Indecision 2004

I saw the second presidential debate the other night, and it really solidified a few things in my mind. First of all, I really feel cut off from the political process — I don’t feel that either major party represents my interests at all.

Traditionally, I’ve voted Republican. Despite my agreement with some of the socially progressive ideas of the Democratic party, I feel that the fiscal responsibility traditionally championed by the Republicans was more important. I don’t care how good an idea is, if you can’t afford it, you can’t afford it. I also tend to favor the “smaller government” idea — I think that people are capable of running their own lives, and the government should stay out of that as much as possible.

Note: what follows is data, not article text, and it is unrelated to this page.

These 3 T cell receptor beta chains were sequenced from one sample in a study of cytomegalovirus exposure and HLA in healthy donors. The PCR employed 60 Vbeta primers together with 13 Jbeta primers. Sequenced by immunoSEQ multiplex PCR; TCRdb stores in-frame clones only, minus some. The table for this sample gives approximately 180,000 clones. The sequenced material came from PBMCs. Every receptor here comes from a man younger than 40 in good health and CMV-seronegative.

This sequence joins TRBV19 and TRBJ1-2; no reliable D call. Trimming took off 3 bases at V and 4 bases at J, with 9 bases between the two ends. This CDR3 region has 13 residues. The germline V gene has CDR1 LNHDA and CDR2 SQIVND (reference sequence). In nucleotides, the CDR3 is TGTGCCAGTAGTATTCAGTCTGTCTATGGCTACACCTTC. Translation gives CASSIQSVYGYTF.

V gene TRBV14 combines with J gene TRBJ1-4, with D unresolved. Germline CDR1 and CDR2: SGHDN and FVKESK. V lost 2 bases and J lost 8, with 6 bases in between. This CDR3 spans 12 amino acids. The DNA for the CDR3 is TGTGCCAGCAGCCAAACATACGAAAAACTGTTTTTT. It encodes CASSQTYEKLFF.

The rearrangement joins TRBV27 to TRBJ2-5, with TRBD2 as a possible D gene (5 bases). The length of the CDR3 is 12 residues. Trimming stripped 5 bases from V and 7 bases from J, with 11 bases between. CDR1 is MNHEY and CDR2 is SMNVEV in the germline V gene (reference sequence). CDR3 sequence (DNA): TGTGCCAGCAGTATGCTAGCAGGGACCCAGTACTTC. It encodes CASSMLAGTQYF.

However, the current administration has showcased the worst excesses of the Republican party (at least, in my opinion), and I don’t feel comfortable voting for them again. Kerry, on the other hand, I am familair with as a long-time Massachusetts resident (18 years). I don’t trust him, and I don’t trust his politics. Despite all the talk that’s been going around the last couple of weeks, I have yet to hear any real plan that will effect the changes he’s talking about.

So, for the first time ever in my political career, I am adrift. A man without a party (though, based on what I’ve heard from other people, hardly the only one). I’ll try and watch the last debate (this coming Wednesday), but I’m really expecting more of the same.

I’m not sure yet, but I’m pretty sure that I will vote for a third party candidate (to increase the percentage of the vote they receive — in Maine it helps ensure they’re on the ballot next time around).

There really needs to be some kind of change in the political dynamic in this country. It seems a shame that my generation seems to not care enough to get involved.

Well, a little under a month and it will be over (for this cycle, anyhow). I don’t care who you vote for, but I urge you to get out and vote. Get involved in the process, learn what you can about the candidates (locally and nationally), and make a choice.